A friend recently remarked that it’s those that gather and control data that own the future. I understand what he meant (I think), but, if we dig a bit, I suspect we would doubt that the data-controllers of the day, however intelligent they are, have what we would call wisdom.
Education today is ordered toward participation in the global economy. This means that those that are able to retain necessary information and translate it into profitable use are “well educated”. We think in systems today, which is why the analogy of “brain surgery” and “rocket science” are equivalent to being really smart. Brains and rockets appear to be complex systems, so anyone who can master them must be intelligent.
A rocket scientist can be a master of rockets and still lack wisdom. Rockets – and things dealing in data, information, and systems in general – are made up of parts. Growth in wisdom is growth in wholeness. A brain surgeon may know how to operate on his wife’s brain, but he may not yet be able to love her as he ought. This is a dis-integration in his life, a failure of the parts to join to a whole.
For ourselves, and certainly for our children, what we want is wisdom. We want a grasp of the whole; a taste of the way God sees things, and not just mounds of facts. We want the peaceful integration of the things of life. And, since so much of us battle the sense that the different parts of our life are vying for a slice of the pie (fighting for a slice?), we need the wisdom of an integrated life more than ever.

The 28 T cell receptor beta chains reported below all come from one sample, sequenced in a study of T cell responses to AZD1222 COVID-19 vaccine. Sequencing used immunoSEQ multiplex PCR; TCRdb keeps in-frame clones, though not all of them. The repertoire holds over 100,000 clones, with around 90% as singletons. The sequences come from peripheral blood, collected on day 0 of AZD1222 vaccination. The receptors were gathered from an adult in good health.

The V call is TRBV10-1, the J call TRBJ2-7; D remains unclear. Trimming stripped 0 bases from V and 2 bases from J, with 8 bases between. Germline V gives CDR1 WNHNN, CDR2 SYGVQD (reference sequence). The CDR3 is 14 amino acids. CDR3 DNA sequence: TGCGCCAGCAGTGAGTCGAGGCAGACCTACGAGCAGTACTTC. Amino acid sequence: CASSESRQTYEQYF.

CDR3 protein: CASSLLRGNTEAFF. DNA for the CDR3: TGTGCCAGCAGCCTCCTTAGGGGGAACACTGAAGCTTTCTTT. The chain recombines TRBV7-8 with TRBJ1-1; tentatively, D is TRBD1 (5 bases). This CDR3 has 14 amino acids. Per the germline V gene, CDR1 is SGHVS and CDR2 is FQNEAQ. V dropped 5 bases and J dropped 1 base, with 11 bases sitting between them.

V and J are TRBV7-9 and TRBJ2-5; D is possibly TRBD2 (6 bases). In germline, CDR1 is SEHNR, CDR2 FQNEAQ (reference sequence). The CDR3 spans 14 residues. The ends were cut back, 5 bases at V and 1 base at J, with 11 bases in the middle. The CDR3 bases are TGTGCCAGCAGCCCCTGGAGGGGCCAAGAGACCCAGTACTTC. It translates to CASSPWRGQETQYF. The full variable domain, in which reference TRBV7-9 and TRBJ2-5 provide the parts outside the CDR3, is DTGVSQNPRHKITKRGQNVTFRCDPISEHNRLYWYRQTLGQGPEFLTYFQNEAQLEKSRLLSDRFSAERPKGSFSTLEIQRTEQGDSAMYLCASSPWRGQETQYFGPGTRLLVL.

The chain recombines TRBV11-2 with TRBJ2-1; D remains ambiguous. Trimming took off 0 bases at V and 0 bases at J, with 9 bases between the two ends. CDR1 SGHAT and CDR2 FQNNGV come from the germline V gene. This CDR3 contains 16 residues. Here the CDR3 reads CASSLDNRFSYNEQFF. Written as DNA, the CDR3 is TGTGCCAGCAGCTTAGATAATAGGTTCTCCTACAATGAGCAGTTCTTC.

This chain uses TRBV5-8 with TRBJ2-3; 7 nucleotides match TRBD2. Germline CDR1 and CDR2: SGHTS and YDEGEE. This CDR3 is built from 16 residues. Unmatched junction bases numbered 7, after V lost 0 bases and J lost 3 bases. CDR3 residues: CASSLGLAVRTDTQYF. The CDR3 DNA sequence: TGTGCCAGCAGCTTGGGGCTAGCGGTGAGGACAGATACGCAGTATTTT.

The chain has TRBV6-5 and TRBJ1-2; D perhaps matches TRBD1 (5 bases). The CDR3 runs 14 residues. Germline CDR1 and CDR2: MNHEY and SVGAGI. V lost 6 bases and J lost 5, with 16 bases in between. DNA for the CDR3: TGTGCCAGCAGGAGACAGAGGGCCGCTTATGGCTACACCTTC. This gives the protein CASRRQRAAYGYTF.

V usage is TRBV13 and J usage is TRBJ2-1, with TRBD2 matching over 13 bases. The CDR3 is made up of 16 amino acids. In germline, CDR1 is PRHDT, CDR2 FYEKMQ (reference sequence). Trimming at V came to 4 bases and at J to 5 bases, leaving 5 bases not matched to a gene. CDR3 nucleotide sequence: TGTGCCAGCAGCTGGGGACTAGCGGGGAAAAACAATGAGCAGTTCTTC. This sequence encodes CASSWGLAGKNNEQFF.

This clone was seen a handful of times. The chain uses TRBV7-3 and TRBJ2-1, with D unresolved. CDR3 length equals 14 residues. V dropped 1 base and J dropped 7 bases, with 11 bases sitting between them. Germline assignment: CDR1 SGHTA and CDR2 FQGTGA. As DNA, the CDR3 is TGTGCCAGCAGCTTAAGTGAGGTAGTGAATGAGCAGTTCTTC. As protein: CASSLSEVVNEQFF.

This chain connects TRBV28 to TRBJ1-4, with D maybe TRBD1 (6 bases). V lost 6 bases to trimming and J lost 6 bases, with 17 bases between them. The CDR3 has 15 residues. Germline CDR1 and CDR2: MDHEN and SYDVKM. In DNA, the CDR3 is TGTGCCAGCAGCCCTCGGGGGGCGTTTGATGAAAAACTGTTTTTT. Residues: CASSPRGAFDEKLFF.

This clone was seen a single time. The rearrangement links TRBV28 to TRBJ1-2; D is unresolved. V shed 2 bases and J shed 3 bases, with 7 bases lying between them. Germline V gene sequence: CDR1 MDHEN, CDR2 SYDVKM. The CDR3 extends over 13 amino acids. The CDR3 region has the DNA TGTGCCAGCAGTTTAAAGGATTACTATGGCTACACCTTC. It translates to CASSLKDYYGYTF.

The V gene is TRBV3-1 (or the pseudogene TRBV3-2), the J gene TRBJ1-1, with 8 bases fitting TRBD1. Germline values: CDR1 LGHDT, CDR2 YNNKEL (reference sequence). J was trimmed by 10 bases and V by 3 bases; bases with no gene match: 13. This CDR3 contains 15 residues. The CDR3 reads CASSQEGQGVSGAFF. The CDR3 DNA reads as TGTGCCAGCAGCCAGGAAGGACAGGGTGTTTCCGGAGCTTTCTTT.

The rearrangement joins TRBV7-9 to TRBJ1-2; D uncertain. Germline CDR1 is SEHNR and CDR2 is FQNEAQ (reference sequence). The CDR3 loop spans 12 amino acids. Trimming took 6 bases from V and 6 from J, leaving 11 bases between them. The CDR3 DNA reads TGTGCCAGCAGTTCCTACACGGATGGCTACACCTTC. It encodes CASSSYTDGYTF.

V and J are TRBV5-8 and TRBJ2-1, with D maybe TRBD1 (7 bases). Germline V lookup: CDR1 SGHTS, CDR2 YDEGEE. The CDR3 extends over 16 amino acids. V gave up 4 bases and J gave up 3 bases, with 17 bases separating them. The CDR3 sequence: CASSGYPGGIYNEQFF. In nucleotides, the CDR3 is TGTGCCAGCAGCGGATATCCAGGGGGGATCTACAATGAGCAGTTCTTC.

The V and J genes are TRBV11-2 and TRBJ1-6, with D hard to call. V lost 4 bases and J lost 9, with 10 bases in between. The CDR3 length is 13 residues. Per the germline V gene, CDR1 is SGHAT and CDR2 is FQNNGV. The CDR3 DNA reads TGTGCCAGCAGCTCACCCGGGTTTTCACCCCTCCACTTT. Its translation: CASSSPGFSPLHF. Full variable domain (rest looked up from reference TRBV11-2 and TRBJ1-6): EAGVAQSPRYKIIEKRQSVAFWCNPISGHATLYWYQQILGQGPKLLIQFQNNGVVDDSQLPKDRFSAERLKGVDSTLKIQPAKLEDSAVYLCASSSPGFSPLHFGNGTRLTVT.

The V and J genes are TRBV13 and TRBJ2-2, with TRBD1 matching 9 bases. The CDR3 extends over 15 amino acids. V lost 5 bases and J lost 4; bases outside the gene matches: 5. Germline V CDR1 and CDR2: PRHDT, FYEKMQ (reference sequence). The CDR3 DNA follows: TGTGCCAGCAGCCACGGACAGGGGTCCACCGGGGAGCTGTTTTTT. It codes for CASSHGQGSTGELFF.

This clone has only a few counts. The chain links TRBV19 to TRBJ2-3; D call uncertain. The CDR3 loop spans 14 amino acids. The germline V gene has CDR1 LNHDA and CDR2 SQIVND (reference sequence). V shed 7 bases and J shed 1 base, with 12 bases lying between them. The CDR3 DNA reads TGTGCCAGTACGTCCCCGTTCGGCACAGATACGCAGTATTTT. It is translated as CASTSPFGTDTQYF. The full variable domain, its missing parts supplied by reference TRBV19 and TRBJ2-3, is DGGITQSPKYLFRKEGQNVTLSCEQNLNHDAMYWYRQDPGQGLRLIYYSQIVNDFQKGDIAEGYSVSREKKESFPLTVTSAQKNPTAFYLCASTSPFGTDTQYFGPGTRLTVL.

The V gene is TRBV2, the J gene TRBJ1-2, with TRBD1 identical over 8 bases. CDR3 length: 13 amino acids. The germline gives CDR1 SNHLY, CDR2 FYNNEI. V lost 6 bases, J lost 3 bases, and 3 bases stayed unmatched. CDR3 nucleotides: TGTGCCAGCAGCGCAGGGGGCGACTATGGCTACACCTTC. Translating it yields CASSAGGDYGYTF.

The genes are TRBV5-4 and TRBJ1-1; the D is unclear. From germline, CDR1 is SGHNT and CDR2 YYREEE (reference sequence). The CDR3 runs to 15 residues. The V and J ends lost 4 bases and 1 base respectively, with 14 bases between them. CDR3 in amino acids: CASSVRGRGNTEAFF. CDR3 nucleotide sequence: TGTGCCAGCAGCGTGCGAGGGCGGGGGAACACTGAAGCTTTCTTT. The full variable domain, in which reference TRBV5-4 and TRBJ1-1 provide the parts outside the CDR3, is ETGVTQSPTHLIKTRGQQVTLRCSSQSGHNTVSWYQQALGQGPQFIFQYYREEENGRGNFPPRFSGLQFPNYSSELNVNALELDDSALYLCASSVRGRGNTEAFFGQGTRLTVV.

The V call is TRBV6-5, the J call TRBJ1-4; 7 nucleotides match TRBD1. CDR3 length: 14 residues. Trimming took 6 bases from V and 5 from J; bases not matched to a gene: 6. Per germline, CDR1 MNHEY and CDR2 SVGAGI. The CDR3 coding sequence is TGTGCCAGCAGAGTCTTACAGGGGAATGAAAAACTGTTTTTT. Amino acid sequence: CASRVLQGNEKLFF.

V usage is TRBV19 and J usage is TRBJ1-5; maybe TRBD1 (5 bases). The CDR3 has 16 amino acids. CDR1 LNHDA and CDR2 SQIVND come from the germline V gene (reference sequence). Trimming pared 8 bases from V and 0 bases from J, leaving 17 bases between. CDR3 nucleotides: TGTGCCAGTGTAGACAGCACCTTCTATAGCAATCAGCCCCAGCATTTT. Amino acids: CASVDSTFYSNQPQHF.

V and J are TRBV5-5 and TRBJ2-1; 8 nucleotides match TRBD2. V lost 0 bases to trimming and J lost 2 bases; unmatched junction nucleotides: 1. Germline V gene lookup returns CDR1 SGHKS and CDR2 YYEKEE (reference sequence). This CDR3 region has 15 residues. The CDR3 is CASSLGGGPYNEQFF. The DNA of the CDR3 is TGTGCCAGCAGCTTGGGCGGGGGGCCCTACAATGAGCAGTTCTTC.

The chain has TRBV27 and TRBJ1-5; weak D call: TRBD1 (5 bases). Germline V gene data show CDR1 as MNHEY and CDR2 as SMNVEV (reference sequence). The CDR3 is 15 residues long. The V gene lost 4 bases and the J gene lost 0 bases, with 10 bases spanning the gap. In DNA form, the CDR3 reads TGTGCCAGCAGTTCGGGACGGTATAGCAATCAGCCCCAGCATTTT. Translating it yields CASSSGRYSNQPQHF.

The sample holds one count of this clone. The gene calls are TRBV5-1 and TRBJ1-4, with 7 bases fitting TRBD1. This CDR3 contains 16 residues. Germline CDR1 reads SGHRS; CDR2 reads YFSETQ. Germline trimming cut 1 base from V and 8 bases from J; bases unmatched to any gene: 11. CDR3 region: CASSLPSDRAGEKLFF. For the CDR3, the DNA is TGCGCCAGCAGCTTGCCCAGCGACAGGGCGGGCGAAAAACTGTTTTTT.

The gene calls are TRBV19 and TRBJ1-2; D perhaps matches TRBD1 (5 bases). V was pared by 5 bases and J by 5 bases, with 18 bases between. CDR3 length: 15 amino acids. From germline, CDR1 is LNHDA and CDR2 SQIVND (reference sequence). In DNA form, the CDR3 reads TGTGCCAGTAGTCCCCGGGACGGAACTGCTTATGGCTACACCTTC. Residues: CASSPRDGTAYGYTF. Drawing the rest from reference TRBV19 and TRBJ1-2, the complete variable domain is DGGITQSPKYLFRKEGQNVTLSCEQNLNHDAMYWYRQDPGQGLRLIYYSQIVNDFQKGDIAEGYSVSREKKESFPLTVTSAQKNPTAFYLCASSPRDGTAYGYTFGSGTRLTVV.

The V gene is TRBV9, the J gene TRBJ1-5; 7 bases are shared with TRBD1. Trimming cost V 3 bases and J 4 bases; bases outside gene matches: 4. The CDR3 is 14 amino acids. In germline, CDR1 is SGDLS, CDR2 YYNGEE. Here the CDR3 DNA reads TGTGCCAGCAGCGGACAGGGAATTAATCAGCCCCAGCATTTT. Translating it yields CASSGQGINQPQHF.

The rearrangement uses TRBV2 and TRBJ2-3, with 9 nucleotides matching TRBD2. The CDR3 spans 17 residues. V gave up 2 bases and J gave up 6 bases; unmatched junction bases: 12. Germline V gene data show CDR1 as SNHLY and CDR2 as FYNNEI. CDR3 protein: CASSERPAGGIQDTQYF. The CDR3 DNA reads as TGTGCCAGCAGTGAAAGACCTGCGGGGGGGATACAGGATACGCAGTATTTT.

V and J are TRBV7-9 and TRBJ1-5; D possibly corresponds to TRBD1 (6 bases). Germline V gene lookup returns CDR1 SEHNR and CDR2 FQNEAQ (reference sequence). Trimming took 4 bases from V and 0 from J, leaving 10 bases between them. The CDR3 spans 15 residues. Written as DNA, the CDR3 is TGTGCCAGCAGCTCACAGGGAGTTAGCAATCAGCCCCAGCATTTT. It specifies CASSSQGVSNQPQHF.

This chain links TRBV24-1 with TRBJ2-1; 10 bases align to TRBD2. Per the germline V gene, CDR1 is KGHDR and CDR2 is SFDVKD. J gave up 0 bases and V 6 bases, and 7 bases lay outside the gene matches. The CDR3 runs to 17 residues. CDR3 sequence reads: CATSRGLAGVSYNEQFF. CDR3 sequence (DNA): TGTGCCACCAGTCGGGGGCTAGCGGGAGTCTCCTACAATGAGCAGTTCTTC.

This is a religious and philosophical reality, because it deals in ends, the purpose of life. Though commercials and pundits may joke that we have yet to discover the purpose of life, the wise man already knows it, even if he has yet to reach it perfectly. The purpose of life is happiness. We all want it. Everything we do is to reach it. Few of us do. The wise reach it. Unhappy rocket scientists may be intelligent, but they are not wise.
This is why preparation for the global economy and a preoccupation with knowing many disconnected facts does not equal true education. This is the scientific and technological approach to life, neither of which are bad things in themselves, but they cannot give what they do not have – they deal in parts when we long for wholeness. It is philosophy and religion that are able to see things as they are in their wholeness. “Science takes things apart to see how they work,” says Rabbi Jonathan Sacks. “Religion puts them together to see what they mean.”
This all came to me recently when a young man from Canongate Catholic High School approached me and said, “Mr. Craig, I think I have a poem you would like.” (I’m not sure how many teenagers you know who read good poetry, let alone recommend certain ones to friends, but I was eager to listen.) It was Happiness, a poem by Carl Sandburg, whose home is nearby mine:
I ASKED the professors who teach the meaning of life to tell
me what is happiness.
And I went to famous executives who boss the work of
thousands of men.
They all shook their heads and gave me a smile as though
I was trying to fool with them
And then one Sunday afternoon I wandered out along
the Desplaines river
And I saw a crowd of Hungarians under the trees with
their women and children and a keg of beer and an
I’m not sure what it is that those that control data really “own,” but I do not think it is happiness. I bet those Hungarians with their families and beer knew much more of happiness. And I bet they, like the young man who had the sense of who I am and what happiness is, had wisdom.
Jason Craig works and writes from St. Joseph’s Farm in rural North Carolina with his wife Katie and their five kids. Jason is Director of Program and Training for Fraternus, a mentoring program for young men, and holds a masters degree from the Augustine Institute. He is known to staunchly defend his family’s claim to have invented bourbon.